3. Well I don’t know how they got prickly pear then. It doesn’t look anything like a pear.

    Jason Frels

    October 17, 2020 at 7:23 AM

  4. The size of the cactus is very noticeable in comparison with the accompanying tree. The cactus we have in our home is a dwarf.

    Peter Klopp

    October 17, 2020 at 8:36 AM

    • The saguaro’s species name isn’t lying: gigantea, which is to say giant. Now you’ve made me wonder whether anyone with a large home has ever had a saguaro as an indoor plant.

      Steve Schwartzman

      October 17, 2020 at 8:41 AM

  5. Interesting, an incubator! El palo, la vara, la rama … I learned about pale/paling/pallisade and “beyond the pale” while working one summer at Jamestowne, where the English settlement happened the same time as the plantation of Ulster, which had been outside The Pale (the English-controlled part of Ireland). So when I looked up the tree this morning, wasn’t too surprised that “palo” is from the same Latin, “palus.”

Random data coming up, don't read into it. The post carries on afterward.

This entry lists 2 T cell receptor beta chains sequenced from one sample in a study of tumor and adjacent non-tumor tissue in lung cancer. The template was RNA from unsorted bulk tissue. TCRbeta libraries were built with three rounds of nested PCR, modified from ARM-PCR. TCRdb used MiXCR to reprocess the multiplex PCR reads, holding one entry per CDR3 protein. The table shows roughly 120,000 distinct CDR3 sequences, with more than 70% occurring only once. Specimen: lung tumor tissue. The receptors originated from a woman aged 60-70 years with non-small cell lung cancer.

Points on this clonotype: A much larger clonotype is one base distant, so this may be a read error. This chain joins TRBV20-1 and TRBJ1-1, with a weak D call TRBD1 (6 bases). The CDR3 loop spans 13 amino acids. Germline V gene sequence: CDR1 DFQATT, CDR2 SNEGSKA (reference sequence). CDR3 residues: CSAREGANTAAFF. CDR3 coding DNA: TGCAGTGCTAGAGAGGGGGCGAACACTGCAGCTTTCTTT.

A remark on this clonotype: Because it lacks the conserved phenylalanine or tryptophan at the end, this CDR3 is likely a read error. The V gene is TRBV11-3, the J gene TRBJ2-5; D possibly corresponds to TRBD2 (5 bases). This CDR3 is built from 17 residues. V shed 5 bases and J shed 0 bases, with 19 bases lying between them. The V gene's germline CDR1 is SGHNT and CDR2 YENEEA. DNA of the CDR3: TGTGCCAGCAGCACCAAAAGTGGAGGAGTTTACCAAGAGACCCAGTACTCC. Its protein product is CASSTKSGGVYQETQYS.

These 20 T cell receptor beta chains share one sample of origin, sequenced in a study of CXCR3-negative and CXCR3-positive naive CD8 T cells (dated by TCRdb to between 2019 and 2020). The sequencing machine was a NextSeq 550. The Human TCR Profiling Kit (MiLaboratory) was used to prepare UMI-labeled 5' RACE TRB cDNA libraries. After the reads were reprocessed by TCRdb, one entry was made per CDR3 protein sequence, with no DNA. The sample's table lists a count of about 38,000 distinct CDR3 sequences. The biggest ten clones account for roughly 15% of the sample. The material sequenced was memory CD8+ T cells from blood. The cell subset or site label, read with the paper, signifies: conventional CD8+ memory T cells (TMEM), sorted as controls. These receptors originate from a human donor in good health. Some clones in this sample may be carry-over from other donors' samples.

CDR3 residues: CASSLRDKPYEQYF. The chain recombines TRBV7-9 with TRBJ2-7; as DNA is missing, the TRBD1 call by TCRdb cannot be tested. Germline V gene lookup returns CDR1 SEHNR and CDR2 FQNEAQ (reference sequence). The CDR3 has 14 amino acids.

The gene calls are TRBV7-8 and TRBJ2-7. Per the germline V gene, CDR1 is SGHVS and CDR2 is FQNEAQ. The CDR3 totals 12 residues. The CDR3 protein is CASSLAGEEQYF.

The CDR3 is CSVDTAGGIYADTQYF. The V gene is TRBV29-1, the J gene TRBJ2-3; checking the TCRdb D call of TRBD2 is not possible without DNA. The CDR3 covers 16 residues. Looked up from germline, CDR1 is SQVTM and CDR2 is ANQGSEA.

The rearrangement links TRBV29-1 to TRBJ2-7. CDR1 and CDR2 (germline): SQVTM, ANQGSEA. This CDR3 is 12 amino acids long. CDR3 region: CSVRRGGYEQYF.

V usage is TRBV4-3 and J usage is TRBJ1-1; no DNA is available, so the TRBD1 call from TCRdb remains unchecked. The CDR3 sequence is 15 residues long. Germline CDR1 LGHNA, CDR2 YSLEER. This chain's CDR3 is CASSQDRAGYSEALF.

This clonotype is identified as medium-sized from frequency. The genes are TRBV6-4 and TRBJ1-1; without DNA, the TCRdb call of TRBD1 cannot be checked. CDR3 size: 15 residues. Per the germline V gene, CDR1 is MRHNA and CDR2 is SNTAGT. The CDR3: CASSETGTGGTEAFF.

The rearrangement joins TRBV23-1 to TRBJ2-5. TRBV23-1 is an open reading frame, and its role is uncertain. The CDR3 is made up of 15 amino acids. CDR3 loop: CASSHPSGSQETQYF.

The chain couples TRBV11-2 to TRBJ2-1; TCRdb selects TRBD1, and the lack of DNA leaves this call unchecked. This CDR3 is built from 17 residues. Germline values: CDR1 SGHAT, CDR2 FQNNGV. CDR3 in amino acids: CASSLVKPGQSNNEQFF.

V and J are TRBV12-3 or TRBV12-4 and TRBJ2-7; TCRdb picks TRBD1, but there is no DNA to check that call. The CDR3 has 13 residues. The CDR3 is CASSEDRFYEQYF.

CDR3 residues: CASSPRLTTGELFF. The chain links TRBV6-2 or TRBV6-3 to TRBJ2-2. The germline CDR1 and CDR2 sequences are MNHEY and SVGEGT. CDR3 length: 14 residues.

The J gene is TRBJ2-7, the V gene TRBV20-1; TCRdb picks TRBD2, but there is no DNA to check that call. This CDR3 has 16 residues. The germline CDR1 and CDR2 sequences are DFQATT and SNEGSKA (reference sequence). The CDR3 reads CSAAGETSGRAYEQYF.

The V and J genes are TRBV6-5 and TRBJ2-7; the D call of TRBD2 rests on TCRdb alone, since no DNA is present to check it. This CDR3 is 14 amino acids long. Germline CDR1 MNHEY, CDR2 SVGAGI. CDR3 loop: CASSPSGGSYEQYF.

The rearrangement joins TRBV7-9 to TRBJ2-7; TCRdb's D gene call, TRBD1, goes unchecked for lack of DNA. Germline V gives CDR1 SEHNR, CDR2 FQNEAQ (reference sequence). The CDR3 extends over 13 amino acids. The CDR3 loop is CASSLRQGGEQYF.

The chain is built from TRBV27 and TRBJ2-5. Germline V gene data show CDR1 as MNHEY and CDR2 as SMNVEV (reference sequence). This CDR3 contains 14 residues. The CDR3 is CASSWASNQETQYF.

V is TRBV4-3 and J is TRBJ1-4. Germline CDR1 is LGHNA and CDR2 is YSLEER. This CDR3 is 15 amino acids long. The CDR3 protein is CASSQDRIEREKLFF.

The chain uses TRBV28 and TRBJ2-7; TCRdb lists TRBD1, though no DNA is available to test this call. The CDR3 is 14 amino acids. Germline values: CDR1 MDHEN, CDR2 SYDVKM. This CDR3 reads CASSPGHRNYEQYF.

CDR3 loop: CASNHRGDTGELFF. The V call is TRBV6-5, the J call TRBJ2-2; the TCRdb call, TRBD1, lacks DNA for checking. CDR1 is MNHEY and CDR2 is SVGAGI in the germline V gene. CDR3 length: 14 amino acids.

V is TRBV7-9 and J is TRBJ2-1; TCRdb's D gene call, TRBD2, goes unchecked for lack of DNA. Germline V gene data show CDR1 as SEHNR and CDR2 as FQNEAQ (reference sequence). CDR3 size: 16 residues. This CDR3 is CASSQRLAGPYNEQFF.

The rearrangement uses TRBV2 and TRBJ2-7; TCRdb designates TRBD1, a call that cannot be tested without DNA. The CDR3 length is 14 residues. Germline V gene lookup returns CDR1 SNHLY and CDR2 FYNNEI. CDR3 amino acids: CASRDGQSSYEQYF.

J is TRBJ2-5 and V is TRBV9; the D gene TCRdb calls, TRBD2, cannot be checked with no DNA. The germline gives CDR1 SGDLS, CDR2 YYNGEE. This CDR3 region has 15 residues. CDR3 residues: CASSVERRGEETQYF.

Robert Parker

    October 17, 2020 at 9:22 AM

    • Those are good etymological sidelights—or I would say headlights, given the importance of language—not at all beyond the pale. The Texas panhandle has its scenic Palo Duro Canyon, while downstate New York and northeast New Jersey have their Palisades on the west side of the Hudson River.

      Steve Schwartzman

      October 17, 2020 at 10:02 AM

  6. Interesting fact there about Cactus, hm, thanks for sharing.

    Really like your first photo of the paloverde tree, the flash creates a very cool effect against the setting sun. Sometimes the way flash lights things up just doesn’t work, exaggerates color and contrast, but here I think that really works. 🙂

    eLPy

    October 17, 2020 at 12:13 PM

    • I often avoid flash for the reason you mentioned, but in the first picture there was still enough ambient light to offset the glare and harshness that flash can produce. Without flash I probably couldn’t have brought out the green in all those branches, which went well with the last subdued colors in the sky.

      Etymology has a lot to teach us. I’m happy to pass along some of the things I’ve learned.

      Steve Schwartzman

      October 17, 2020 at 2:27 PM

  7. That first shot is especially beautiful; I love the spidery green limbs crawling through the pink and violet sky. It’s fascinating about the incubation of the saguaros and cacti. Plants know how to work and play well together.

    Tina

    October 17, 2020 at 2:50 PM